What The Heck Do I Eat On The Ketogenic Diet????
So what the heck do I eat on the ketogenic diet?
The good news is it is actually very simple. Hopefully you read my last blog where I wrote that a ketogenic diet consists of whole foods, ideally organic: grass-fed meats, free-range chickens and wild-caught fish. Basically, we want our protein sources to be what my sister Jonna would call “happy beef” or “happy chickens” or “happy fish.” What she means by this is, to eat only those animals that are raised in a healthy environment (preferably outside) and fed high-quality vegetarian food (yum, grass), without the use of antibiotics or growth hormones. Vegetables also should be organically grown. Regardless of whether you are doing the ketogenic diet or not, this should be your goal.
So, how do we figure out what to eat on a ketogenic diet?
The first thing we need to do is determine your basal metabolic rate. Your basal metabolic rate is a calculation that will tell you how many calories are required each day to maintain your current weight if you just sit on the couch. We have an awesome tool in our office called, In Body. With this tool we can determine what your body-fat percentage is and what your accurate basal metabolic rate is. After we calculate your basal metabolic rate, we add in extra “energy” to accommodate your daily and weekly level of activity. If you are looking to lose weight, we take those suggested calories and multiply it by 15%. We take that 15% off of your calorie allotment for the day creating a calorie deficit. Again, if you just did this and ate your normal (hopefully healthy) foods, that calorie deficit would help you lose weight. Once we determine what your fat to protein to carbohydrate ratios are we can use an app like Cron-O-Meter or MyFitnessPal to track the food you eat. More on this later.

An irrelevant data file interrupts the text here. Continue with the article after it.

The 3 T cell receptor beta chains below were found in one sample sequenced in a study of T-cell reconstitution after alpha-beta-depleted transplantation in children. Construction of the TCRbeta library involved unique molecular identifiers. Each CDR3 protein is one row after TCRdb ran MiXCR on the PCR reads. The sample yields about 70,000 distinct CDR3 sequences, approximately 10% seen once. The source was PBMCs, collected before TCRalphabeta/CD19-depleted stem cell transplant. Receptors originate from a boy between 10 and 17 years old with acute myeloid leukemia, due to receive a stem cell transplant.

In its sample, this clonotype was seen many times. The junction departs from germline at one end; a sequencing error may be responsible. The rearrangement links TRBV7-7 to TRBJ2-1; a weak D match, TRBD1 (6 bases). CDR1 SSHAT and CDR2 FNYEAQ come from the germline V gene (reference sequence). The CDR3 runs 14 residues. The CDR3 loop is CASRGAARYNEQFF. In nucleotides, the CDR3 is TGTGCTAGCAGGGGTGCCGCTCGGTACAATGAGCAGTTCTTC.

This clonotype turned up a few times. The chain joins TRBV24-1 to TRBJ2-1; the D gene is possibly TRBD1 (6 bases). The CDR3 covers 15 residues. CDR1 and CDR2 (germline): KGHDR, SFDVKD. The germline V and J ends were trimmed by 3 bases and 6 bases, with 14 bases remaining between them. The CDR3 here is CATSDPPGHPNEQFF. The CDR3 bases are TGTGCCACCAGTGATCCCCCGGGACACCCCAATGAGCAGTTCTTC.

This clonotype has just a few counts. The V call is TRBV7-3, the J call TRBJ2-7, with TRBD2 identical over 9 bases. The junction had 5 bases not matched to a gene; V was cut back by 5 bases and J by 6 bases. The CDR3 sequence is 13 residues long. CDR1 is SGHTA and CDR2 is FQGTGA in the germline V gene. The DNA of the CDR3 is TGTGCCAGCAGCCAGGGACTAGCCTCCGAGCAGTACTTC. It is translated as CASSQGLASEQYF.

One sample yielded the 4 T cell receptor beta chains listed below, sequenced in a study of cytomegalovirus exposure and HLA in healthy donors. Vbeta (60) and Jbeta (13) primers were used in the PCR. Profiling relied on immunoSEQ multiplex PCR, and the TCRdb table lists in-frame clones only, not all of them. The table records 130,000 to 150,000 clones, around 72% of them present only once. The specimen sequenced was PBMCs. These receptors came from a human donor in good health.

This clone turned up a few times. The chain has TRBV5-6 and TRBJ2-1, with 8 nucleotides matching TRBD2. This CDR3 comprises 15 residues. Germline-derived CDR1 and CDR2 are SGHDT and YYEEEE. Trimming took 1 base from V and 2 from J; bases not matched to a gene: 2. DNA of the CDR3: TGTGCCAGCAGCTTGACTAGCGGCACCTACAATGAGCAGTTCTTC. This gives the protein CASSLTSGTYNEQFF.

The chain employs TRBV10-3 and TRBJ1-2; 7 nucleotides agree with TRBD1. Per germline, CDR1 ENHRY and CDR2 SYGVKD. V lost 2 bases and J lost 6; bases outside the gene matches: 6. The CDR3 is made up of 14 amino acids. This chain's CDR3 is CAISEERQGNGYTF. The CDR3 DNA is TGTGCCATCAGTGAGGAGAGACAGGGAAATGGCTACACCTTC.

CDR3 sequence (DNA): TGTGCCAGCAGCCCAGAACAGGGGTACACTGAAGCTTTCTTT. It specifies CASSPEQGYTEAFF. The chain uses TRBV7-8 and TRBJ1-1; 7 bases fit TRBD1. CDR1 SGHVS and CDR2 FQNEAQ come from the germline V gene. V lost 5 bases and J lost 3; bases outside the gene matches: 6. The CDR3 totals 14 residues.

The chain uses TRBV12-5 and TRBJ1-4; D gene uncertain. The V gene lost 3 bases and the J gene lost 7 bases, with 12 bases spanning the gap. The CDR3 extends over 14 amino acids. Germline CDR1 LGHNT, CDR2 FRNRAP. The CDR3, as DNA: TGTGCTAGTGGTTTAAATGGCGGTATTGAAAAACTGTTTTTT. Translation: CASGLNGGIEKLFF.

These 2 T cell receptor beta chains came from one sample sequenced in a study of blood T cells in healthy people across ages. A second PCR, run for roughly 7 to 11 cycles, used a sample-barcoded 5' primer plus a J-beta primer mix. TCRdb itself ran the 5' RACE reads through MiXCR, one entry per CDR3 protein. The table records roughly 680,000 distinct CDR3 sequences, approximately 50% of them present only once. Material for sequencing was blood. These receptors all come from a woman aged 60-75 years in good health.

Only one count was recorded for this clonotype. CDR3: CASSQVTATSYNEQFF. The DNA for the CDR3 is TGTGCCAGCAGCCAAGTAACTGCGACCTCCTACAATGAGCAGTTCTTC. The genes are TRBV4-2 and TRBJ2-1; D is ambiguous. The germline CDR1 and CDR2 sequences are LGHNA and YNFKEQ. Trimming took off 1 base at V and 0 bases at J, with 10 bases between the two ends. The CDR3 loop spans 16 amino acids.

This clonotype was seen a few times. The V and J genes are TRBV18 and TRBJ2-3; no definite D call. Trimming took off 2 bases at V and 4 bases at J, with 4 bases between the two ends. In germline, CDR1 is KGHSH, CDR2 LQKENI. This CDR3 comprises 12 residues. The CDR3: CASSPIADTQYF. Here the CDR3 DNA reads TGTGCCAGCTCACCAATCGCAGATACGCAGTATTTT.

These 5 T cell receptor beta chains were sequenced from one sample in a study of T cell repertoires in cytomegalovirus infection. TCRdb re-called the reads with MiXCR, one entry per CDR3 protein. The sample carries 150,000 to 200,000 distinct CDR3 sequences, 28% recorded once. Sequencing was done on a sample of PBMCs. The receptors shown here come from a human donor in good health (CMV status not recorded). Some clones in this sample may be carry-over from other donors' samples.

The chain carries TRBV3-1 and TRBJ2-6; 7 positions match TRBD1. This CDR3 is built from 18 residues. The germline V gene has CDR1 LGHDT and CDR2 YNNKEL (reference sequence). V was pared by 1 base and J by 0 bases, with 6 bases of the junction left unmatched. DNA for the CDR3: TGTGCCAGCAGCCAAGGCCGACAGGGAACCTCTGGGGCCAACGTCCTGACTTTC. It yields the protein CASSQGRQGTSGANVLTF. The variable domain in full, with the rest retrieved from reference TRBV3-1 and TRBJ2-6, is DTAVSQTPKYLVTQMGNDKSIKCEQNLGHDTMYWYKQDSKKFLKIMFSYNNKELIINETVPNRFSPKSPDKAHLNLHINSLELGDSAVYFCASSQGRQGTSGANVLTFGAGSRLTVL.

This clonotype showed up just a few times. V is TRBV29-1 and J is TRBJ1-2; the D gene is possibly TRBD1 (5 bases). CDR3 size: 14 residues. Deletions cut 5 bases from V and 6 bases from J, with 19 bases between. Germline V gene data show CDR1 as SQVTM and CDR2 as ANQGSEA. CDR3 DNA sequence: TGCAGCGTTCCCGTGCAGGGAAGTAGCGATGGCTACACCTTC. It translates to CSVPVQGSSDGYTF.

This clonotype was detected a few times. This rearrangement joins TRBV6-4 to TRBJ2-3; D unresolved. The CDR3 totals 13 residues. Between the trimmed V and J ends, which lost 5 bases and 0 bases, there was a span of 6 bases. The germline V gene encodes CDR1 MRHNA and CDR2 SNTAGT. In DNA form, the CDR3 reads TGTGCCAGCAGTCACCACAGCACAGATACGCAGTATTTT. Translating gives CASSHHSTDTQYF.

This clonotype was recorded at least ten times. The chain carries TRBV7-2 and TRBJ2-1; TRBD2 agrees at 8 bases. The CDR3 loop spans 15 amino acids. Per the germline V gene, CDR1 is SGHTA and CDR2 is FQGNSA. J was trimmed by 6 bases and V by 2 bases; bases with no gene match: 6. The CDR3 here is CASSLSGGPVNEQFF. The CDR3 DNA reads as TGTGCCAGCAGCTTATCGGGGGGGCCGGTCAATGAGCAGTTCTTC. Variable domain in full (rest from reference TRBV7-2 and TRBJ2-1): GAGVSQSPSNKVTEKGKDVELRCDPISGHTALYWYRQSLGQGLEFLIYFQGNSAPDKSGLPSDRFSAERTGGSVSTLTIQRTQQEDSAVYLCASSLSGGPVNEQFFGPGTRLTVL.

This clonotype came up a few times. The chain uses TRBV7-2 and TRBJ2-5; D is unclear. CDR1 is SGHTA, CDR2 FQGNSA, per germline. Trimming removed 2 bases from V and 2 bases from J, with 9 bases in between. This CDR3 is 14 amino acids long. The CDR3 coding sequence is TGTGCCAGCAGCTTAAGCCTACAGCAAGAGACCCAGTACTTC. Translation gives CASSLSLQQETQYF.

Because I do intermittent fasting I don’t typically eat breakfast. Some people will add butter or coconut oil to their coffee, and you may have even heard of bulletproof coffee. For me adding MCT oil or butter to my coffee tends to raise my blood sugar above the recommended 15 points so that would essentially break my fast. Typically, my morning ritual consists of black coffee and water. I typically eat my last meal around 8 PM at night, which is not ideal, but based on my schedule that’s just the way it works. On my long days at work I tend to eat lunch around 2 PM, which gives me a fasting window of anywhere from 16 to 18 hours. Basically, eating all of my calories between 1 PM and 8 PM. Ideally you would want this to be flip-flopped and you would start your day with a healthy breakfast, eat a big lunch and then skip dinner. Because dinner is a social time for most people this can be difficult to do.
So here is what a typical Monday looks like for me.
I usually workout at #crossfitfiveplus taking the 12:15 PM class. Before the class I make sure I have some electrolytes, because if there is one important thing you need to do on a ketogenic diet it’s make sure you get proper amounts of electrolytes. If you don’t, you’ll deal with some negative side effects such as cramping. And I know this may sound gross, but I actually drink about 2 tablespoons of olive oil…straight up. The olive oil gives me a little bit of an energy boost and can sustain me through a vigorous workout. After my workout I want to make sure that I do get some healthy fat and protein. Since I am already at the Cummings Center I will go to Marino’s and get their Cobb salad minus the corn. I also add tuna to the salad for extra protein. The Cobb salad at Marino’s includes eggs, bacon and avocado as well as a nice variety of veggies so I’m getting my fibrous carbs along with fats and proteins. I top that off with ranch dressing which is a nice source of fat without the carbs. Because proteins and fats are so satiating I don’t tend to snack, but if I am going to snack it will usually be on raw almonds or macadamia nuts. Macadamia nuts are preferred because they are higher in fat. I like to portion my nuts into bags so that I don’t just absentmindedly eat from the jar, which can be a recipe for disaster.